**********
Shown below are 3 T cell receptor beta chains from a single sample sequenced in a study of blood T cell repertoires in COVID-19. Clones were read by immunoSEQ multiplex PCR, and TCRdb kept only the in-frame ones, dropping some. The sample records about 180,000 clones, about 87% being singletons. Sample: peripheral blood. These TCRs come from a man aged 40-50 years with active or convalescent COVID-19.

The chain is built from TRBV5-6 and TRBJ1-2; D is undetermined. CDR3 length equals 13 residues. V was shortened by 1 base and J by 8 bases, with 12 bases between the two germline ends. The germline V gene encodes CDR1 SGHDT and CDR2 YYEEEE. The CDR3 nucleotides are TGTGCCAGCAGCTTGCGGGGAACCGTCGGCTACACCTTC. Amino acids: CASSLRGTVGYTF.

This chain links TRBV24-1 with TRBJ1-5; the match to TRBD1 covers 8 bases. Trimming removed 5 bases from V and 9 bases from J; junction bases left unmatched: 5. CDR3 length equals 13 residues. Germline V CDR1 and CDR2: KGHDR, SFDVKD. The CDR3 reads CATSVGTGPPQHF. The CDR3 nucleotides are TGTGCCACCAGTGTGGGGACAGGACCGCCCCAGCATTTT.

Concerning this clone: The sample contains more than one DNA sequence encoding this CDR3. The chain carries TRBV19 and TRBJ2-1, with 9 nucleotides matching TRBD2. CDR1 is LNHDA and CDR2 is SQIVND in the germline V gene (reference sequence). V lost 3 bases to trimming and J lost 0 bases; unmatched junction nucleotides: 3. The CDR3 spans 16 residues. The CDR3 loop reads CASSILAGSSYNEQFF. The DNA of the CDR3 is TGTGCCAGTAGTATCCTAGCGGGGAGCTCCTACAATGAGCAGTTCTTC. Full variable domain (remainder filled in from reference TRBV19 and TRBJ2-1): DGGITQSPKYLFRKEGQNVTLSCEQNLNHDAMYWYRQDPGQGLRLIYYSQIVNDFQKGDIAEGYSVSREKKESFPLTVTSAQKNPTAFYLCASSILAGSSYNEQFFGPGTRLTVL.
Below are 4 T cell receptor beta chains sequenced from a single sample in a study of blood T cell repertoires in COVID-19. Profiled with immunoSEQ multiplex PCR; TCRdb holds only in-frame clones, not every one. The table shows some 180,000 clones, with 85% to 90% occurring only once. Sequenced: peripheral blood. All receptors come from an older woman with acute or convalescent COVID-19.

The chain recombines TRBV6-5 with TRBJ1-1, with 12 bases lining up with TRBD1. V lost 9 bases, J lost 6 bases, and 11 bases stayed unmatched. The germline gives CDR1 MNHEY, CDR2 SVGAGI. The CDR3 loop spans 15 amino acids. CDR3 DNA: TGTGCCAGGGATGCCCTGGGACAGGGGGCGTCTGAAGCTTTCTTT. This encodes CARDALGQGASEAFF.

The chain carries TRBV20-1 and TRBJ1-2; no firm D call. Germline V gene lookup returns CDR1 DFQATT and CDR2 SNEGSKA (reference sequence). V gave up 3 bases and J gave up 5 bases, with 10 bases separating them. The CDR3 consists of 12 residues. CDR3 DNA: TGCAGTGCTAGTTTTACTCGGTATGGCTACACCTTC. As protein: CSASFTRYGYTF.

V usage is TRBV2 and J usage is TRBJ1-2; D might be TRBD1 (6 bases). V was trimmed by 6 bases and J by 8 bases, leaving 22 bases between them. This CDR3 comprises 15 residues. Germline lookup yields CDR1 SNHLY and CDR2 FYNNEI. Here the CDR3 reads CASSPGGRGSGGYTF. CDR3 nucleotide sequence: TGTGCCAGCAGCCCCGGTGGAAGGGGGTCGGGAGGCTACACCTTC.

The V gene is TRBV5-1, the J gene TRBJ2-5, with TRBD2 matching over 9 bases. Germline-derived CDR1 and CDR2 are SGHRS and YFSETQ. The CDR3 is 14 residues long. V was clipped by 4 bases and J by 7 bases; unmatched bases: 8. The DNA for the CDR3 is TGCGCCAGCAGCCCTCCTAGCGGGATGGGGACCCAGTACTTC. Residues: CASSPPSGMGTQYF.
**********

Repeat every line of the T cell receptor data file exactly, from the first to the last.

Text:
Shown below are 3 T cell receptor beta chains from a single sample sequenced in a study of blood T cell repertoires in COVID-19. Clones were read by immunoSEQ multiplex PCR, and TCRdb kept only the in-frame ones, dropping some. The sample records about 180,000 clones, about 87% being singletons. Sample: peripheral blood. These TCRs come from a man aged 40-50 years with active or convalescent COVID-19.

The chain is built from TRBV5-6 and TRBJ1-2; D is undetermined. CDR3 length equals 13 residues. V was shortened by 1 base and J by 8 bases, with 12 bases between the two germline ends. The germline V gene encodes CDR1 SGHDT and CDR2 YYEEEE. The CDR3 nucleotides are TGTGCCAGCAGCTTGCGGGGAACCGTCGGCTACACCTTC. Amino acids: CASSLRGTVGYTF.

This chain links TRBV24-1 with TRBJ1-5; the match to TRBD1 covers 8 bases. Trimming removed 5 bases from V and 9 bases from J; junction bases left unmatched: 5. CDR3 length equals 13 residues. Germline V CDR1 and CDR2: KGHDR, SFDVKD. The CDR3 reads CATSVGTGPPQHF. The CDR3 nucleotides are TGTGCCACCAGTGTGGGGACAGGACCGCCCCAGCATTTT.

Concerning this clone: The sample contains more than one DNA sequence encoding this CDR3. The chain carries TRBV19 and TRBJ2-1, with 9 nucleotides matching TRBD2. CDR1 is LNHDA and CDR2 is SQIVND in the germline V gene (reference sequence). V lost 3 bases to trimming and J lost 0 bases; unmatched junction nucleotides: 3. The CDR3 spans 16 residues. The CDR3 loop reads CASSILAGSSYNEQFF. The DNA of the CDR3 is TGTGCCAGTAGTATCCTAGCGGGGAGCTCCTACAATGAGCAGTTCTTC. Full variable domain (remainder filled in from reference TRBV19 and TRBJ2-1): DGGITQSPKYLFRKEGQNVTLSCEQNLNHDAMYWYRQDPGQGLRLIYYSQIVNDFQKGDIAEGYSVSREKKESFPLTVTSAQKNPTAFYLCASSILAGSSYNEQFFGPGTRLTVL.
Below are 4 T cell receptor beta chains sequenced from a single sample in a study of blood T cell repertoires in COVID-19. Profiled with immunoSEQ multiplex PCR; TCRdb holds only in-frame clones, not every one. The table shows some 180,000 clones, with 85% to 90% occurring only once. Sequenced: peripheral blood. All receptors come from an older woman with acute or convalescent COVID-19.

The chain recombines TRBV6-5 with TRBJ1-1, with 12 bases lining up with TRBD1. V lost 9 bases, J lost 6 bases, and 11 bases stayed unmatched. The germline gives CDR1 MNHEY, CDR2 SVGAGI. The CDR3 loop spans 15 amino acids. CDR3 DNA: TGTGCCAGGGATGCCCTGGGACAGGGGGCGTCTGAAGCTTTCTTT. This encodes CARDALGQGASEAFF.

The chain carries TRBV20-1 and TRBJ1-2; no firm D call. Germline V gene lookup returns CDR1 DFQATT and CDR2 SNEGSKA (reference sequence). V gave up 3 bases and J gave up 5 bases, with 10 bases separating them. The CDR3 consists of 12 residues. CDR3 DNA: TGCAGTGCTAGTTTTACTCGGTATGGCTACACCTTC. As protein: CSASFTRYGYTF.

V usage is TRBV2 and J usage is TRBJ1-2; D might be TRBD1 (6 bases). V was trimmed by 6 bases and J by 8 bases, leaving 22 bases between them. This CDR3 comprises 15 residues. Germline lookup yields CDR1 SNHLY and CDR2 FYNNEI. Here the CDR3 reads CASSPGGRGSGGYTF. CDR3 nucleotide sequence: TGTGCCAGCAGCCCCGGTGGAAGGGGGTCGGGAGGCTACACCTTC.

The V gene is TRBV5-1, the J gene TRBJ2-5, with TRBD2 matching over 9 bases. Germline-derived CDR1 and CDR2 are SGHRS and YFSETQ. The CDR3 is 14 residues long. V was clipped by 4 bases and J by 7 bases; unmatched bases: 8. The DNA for the CDR3 is TGCGCCAGCAGCCCTCCTAGCGGGATGGGGACCCAGTACTTC. Residues: CASSPPSGMGTQYF.